My point is WEB's argument against a tax repatriation holiday is also an indirect argument for lower corporate taxes in the USA. If bringing this money home is good for the economy and for the stock market, lower tax rates for corporations will allow this money to come home.

Lower tax rates will also create more free cash flow to invest and grow.

Non-union labor costs less than union labor, for the most part. At least part of the reason companies are building plants in other countries is because it is cheaper to manufacture in those countries and ship it back home for sale, than it is to make and sell it domestically.

When companies can produce their products at a lower cost in the USA than they can overseas or in Mexico, they'll do it.

They'll call that labor repatriation.

Thanks for the debate.
Sivaram
Sivaram - 2 years ago


ROKE6362: "Because our overall base is higher than these other countries, we have to do things these economies cannot do in order to achieve adequate business growth."

Agreed. Basically, rich countries need to be more productive than poor countries. That's how it has always been. Usually, this means developing new products and services that are more valued, or using technology and business processes to improve the existing products and services. But, my opinion is that tax policy has little to do with any of this.

ROKE6362: " Part of the reason the large companies invest in developing countries is because of the tax incentives offered to them, as well as a labor cost incentive."

If tax incentives or labour costs were all that mattered, countries like USA and Canada would never have gone anywhere in the last 50 years. After all, taxes and labour costs were far higher in these regions than almost all of South America, Africa, Asia, and most of Europe for the last 50+ years. Taxes in USA were as much as 3x higher in the 40's, 50's, 60's and 70's (top marginal income tax was as high as 90%; corporate taxes were maybe 50% higher than many other countries; and so on). Yet, these countries still did well, and in fact USA was in a boom all throughout the 50's and 60's.

ROKEY6362: "Lower tax rates will also create more free cash flow to invest and grow."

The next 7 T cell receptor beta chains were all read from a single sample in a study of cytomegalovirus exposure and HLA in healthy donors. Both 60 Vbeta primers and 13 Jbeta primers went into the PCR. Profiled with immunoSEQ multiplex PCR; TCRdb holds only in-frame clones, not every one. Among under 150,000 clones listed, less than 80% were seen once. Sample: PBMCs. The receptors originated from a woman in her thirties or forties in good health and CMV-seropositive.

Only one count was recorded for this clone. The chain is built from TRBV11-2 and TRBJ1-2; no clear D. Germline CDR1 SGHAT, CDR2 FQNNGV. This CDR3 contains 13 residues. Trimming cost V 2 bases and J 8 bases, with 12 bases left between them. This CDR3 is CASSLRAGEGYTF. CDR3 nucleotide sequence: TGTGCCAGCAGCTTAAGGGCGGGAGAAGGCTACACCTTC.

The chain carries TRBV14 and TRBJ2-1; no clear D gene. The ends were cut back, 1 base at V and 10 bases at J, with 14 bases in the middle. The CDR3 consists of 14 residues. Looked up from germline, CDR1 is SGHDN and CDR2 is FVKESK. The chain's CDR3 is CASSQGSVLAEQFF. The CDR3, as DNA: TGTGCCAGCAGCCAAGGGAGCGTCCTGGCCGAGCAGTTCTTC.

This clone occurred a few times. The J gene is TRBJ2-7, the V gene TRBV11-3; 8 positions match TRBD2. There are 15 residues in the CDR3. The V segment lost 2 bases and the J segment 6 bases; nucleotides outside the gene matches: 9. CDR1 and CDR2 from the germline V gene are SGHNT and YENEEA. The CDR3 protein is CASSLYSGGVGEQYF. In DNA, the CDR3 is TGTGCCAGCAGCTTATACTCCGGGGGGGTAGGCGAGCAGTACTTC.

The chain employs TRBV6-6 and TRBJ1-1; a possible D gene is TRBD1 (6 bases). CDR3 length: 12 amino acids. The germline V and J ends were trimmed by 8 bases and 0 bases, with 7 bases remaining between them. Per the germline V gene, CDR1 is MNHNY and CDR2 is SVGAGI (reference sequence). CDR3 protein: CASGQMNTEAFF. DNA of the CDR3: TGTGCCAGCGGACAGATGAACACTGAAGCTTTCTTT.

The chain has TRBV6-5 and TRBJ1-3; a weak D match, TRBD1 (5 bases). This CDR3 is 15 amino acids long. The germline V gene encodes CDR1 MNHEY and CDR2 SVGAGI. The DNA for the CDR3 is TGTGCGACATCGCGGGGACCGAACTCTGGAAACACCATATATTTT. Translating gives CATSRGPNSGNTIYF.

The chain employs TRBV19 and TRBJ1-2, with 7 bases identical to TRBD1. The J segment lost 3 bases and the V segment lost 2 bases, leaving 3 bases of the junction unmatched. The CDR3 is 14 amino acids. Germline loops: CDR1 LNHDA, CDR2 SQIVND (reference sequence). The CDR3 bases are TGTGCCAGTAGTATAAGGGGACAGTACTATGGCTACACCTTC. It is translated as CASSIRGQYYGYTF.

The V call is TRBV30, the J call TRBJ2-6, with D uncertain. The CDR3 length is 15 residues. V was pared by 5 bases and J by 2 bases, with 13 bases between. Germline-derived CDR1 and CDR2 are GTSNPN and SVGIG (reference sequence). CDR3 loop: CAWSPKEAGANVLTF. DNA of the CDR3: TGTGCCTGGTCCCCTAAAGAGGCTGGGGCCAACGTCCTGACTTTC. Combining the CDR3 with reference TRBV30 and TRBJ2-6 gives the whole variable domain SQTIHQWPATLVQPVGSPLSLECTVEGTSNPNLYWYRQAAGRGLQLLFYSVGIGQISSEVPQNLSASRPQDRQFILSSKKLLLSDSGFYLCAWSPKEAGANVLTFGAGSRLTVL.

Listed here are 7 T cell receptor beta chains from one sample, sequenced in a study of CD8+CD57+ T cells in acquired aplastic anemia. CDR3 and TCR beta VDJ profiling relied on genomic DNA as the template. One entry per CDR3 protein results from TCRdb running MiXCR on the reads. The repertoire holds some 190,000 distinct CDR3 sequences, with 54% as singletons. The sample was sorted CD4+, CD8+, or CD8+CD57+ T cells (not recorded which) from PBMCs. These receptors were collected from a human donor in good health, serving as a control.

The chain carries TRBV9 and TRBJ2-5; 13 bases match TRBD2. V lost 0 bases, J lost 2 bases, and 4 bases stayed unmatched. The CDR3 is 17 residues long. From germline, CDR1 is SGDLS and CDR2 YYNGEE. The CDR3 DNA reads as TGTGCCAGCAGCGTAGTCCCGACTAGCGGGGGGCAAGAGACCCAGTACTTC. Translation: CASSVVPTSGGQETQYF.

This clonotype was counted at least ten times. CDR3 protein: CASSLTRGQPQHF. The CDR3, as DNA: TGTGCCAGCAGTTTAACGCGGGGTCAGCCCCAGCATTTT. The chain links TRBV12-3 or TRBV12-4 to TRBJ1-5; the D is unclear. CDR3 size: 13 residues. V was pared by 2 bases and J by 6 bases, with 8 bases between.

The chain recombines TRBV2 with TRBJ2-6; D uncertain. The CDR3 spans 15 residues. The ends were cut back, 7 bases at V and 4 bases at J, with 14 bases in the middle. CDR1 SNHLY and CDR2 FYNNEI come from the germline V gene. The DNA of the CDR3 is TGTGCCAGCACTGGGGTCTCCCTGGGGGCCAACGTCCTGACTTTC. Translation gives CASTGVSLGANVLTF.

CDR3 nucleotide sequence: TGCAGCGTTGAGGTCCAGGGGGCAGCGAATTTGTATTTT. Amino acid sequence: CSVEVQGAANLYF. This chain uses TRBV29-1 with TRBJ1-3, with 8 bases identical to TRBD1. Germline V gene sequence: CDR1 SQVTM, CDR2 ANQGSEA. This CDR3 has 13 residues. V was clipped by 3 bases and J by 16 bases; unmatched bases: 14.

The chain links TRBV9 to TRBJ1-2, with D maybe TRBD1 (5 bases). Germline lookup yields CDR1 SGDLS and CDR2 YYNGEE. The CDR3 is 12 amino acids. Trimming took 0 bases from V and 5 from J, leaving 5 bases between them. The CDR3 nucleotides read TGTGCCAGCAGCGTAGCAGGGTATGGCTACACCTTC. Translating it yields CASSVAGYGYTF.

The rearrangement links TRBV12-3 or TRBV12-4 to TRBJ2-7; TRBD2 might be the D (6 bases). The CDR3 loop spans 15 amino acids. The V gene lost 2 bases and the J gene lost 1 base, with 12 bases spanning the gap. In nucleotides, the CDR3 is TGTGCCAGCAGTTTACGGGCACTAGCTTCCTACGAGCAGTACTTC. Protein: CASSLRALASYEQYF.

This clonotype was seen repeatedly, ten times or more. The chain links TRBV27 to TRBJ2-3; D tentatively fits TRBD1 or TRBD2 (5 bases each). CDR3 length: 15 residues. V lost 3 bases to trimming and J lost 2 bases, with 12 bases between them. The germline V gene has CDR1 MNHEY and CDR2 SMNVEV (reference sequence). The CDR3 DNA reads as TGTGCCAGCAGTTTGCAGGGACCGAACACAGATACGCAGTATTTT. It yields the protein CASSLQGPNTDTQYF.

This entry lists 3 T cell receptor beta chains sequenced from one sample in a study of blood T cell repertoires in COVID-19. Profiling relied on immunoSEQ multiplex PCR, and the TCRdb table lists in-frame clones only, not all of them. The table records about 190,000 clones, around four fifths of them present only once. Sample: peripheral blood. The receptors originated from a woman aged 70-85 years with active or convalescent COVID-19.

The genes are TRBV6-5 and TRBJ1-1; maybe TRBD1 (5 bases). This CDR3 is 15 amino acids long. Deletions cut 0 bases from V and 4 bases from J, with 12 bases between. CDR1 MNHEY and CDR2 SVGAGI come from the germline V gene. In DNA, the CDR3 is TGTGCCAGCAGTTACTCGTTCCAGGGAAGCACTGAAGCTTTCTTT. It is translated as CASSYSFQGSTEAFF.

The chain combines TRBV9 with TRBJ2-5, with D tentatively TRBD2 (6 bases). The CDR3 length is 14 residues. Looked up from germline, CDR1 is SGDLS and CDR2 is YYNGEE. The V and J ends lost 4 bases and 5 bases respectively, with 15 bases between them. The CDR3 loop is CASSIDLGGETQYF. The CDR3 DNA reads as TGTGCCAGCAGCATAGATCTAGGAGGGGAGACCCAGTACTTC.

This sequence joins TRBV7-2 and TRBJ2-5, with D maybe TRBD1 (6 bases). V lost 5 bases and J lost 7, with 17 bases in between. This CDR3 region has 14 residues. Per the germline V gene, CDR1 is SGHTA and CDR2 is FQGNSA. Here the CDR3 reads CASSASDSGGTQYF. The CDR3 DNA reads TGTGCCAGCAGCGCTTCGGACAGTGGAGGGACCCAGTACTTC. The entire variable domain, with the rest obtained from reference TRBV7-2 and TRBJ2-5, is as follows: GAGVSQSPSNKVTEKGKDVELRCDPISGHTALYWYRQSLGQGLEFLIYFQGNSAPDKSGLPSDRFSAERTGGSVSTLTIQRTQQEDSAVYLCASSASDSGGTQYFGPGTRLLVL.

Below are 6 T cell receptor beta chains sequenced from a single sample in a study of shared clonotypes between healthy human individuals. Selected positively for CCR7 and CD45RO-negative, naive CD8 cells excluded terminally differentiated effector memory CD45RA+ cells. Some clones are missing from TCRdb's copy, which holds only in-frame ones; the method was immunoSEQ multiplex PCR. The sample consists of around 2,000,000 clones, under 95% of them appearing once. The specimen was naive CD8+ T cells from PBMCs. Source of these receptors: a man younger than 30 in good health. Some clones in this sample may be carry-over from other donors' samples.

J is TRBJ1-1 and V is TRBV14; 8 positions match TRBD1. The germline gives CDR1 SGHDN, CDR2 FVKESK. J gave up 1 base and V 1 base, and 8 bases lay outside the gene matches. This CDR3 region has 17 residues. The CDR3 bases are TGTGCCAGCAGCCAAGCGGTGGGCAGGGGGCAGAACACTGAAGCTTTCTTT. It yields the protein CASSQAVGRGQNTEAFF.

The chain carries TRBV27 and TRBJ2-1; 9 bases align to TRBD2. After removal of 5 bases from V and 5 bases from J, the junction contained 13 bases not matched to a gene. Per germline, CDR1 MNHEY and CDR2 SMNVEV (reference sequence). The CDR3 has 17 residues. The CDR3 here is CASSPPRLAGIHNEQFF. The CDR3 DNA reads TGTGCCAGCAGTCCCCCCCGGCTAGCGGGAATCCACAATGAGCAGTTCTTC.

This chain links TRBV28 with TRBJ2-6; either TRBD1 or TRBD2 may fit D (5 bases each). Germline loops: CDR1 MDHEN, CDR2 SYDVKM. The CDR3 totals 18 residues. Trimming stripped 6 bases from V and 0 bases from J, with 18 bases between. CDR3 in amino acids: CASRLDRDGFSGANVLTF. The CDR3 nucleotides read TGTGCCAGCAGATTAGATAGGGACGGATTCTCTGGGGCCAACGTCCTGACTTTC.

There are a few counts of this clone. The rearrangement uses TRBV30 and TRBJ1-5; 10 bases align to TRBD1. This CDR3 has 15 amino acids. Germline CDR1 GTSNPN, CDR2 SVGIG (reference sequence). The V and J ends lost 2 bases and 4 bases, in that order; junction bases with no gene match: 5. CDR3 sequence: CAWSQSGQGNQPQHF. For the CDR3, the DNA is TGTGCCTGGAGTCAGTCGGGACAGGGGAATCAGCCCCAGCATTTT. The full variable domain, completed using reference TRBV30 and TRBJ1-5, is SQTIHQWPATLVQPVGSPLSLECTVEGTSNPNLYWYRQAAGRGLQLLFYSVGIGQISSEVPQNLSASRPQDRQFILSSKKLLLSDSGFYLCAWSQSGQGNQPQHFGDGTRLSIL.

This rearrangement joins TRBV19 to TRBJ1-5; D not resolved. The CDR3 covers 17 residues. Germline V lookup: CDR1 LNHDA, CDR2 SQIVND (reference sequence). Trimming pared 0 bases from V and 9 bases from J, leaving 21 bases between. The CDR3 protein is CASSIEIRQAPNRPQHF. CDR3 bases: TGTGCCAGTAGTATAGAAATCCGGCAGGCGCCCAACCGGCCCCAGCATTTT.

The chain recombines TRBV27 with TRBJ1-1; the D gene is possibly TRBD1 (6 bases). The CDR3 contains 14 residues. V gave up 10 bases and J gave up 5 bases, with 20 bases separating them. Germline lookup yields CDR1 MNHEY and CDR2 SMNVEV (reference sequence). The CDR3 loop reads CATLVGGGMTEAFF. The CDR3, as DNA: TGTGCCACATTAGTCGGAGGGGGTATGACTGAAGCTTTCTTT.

If lower tax rates were all that mattered, most African countries, where taxes are lower and people and corporations dodge taxes, would be the most prosperous. All the low-tax regions like Bahamas, Virgin Islands, etc would be the home of the all the corporations and most people would flock there. Yet that is hardly what happens in the real world.

It's also questionable that the lowest-taxed countries and regions are more likely to become prosperous. I'm not arguing for the corrolary (i.e. higher taxes equals more prosperity) but lower taxes don't appear to have any correlation with wealth creation. This is probably because lower taxes does not necessarily mean improved long-term investment.

You can look across countries but perhaps the best example is within a country. Compare the Southern states in USA, such as Texas or Florida, which have historically had lower taxes (usually lower state tax and financial incentives for companies to relocate there); versus the historically higher-tax regions like New York, New Jersey, or even California. Here is a wikipedia entry on median household income by state.

You'll note that states like New Jersey, New York, California, etc -- all with historically higher taxes and presently higher taxes too I believe -- have way higher median household income than Texas, Mississippi, Oklahoma, Alabama, and Florida. Yes, this is just income and cost of living is higher in the richer states, and the richer state citizens are carrying higher debtloads but if we just look at income as a proxy for wealth creation over the last 50 or 100 years, there is no doubt in my mind that the higher-taxed states like New York have created way more wealth than the lower-taxed than Texas (as an example).

To sum up, if corporate profits are repatriated at a lower tax rate, I don't think it will do anything positive in the long run. It'll be a short-term injection, like what happend under the Bush administration when they waived the taxes, and lead to no long-prosperity at all!